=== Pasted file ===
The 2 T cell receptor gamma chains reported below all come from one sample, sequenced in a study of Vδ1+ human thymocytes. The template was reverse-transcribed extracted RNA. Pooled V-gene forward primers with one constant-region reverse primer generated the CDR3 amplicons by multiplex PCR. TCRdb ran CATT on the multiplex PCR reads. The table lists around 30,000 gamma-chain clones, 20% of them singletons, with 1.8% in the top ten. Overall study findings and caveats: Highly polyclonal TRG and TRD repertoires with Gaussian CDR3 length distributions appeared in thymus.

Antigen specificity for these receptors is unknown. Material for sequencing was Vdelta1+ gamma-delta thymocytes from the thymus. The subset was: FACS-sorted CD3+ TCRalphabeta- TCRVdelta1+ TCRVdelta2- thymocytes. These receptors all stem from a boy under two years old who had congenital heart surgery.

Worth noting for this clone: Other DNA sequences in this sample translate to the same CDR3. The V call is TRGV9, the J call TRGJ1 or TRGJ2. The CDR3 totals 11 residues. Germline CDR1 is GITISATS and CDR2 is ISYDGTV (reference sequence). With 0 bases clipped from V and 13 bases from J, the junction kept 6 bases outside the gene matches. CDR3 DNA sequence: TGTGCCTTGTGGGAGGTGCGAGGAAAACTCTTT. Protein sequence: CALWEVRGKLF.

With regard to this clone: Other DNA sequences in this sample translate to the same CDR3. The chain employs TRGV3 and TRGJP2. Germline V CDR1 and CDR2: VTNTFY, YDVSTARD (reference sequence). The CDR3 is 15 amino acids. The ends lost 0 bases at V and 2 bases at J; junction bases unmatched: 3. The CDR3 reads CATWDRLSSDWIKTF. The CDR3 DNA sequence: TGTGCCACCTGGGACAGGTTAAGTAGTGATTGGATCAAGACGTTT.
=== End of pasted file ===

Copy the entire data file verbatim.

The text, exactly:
The 2 T cell receptor gamma chains reported below all come from one sample, sequenced in a study of Vδ1+ human thymocytes. The template was reverse-transcribed extracted RNA. Pooled V-gene forward primers with one constant-region reverse primer generated the CDR3 amplicons by multiplex PCR. TCRdb ran CATT on the multiplex PCR reads. The table lists around 30,000 gamma-chain clones, 20% of them singletons, with 1.8% in the top ten. Overall study findings and caveats: Highly polyclonal TRG and TRD repertoires with Gaussian CDR3 length distributions appeared in thymus.

Antigen specificity for these receptors is unknown. Material for sequencing was Vdelta1+ gamma-delta thymocytes from the thymus. The subset was: FACS-sorted CD3+ TCRalphabeta- TCRVdelta1+ TCRVdelta2- thymocytes. These receptors all stem from a boy under two years old who had congenital heart surgery.

Worth noting for this clone: Other DNA sequences in this sample translate to the same CDR3. The V call is TRGV9, the J call TRGJ1 or TRGJ2. The CDR3 totals 11 residues. Germline CDR1 is GITISATS and CDR2 is ISYDGTV (reference sequence). With 0 bases clipped from V and 13 bases from J, the junction kept 6 bases outside the gene matches. CDR3 DNA sequence: TGTGCCTTGTGGGAGGTGCGAGGAAAACTCTTT. Protein sequence: CALWEVRGKLF.

With regard to this clone: Other DNA sequences in this sample translate to the same CDR3. The chain employs TRGV3 and TRGJP2. Germline V CDR1 and CDR2: VTNTFY, YDVSTARD (reference sequence). The CDR3 is 15 amino acids. The ends lost 0 bases at V and 2 bases at J; junction bases unmatched: 3. The CDR3 reads CATWDRLSSDWIKTF. The CDR3 DNA sequence: TGTGCCACCTGGGACAGGTTAAGTAGTGATTGGATCAAGACGTTT.